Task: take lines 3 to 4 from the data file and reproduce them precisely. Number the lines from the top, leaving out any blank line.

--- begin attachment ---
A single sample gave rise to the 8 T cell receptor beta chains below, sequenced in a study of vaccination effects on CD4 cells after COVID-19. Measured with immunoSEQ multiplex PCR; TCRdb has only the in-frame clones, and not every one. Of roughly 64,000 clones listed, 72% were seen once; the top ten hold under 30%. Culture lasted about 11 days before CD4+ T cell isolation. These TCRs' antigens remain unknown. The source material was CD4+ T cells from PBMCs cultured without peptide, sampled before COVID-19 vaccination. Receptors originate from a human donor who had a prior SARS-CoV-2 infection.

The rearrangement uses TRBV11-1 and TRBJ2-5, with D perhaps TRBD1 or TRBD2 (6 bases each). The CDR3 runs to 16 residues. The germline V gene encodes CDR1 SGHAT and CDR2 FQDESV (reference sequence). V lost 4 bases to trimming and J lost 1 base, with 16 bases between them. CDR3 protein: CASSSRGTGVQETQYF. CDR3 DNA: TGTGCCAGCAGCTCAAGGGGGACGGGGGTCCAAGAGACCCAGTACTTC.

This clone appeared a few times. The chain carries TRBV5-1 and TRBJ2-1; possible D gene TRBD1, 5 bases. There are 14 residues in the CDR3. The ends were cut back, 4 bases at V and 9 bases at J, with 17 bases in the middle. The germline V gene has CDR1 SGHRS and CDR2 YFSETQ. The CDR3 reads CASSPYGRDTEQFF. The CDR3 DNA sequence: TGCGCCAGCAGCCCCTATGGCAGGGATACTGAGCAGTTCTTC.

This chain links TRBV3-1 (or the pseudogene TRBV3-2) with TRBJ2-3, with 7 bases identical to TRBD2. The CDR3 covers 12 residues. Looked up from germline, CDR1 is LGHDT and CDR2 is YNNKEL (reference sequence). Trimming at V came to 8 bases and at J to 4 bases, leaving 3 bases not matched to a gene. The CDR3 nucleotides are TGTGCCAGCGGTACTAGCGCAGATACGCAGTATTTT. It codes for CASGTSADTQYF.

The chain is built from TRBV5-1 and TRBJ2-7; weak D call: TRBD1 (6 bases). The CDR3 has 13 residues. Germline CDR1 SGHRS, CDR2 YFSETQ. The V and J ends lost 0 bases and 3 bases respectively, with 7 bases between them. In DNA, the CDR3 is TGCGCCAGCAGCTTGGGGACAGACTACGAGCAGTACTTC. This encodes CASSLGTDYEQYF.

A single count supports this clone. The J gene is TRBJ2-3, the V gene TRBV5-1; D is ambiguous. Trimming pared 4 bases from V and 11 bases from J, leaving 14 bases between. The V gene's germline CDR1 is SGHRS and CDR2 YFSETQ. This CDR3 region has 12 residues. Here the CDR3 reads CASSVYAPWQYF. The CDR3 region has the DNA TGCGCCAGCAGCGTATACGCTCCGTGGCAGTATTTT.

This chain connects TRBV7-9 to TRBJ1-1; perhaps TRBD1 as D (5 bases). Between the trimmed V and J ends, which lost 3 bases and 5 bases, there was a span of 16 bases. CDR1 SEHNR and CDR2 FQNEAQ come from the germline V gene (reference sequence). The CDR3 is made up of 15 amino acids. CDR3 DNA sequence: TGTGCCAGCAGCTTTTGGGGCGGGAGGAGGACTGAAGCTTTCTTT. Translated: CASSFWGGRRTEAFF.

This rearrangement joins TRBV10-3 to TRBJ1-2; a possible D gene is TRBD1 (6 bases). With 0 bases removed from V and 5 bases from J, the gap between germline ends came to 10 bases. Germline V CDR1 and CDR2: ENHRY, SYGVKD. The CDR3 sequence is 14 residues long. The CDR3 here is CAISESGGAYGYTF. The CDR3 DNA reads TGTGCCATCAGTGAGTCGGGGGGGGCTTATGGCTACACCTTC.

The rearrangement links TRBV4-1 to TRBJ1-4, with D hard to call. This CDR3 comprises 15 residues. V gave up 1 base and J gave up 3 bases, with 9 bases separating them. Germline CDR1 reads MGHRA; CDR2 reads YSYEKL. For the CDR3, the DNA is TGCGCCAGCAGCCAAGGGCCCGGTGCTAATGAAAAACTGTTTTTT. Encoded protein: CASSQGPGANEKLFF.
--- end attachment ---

This clone appeared a few times. The chain carries TRBV5-1 and TRBJ2-1; possible D gene TRBD1, 5 bases. There are 14 residues in the CDR3. The ends were cut back, 4 bases at V and 9 bases at J, with 17 bases in the middle. The germline V gene has CDR1 SGHRS and CDR2 YFSETQ. The CDR3 reads CASSPYGRDTEQFF. The CDR3 DNA sequence: TGCGCCAGCAGCCCCTATGGCAGGGATACTGAGCAGTTCTTC.

This chain links TRBV3-1 (or the pseudogene TRBV3-2) with TRBJ2-3, with 7 bases identical to TRBD2. The CDR3 covers 12 residues. Looked up from germline, CDR1 is LGHDT and CDR2 is YNNKEL (reference sequence). Trimming at V came to 8 bases and at J to 4 bases, leaving 3 bases not matched to a gene. The CDR3 nucleotides are TGTGCCAGCGGTACTAGCGCAGATACGCAGTATTTT. It codes for CASGTSADTQYF.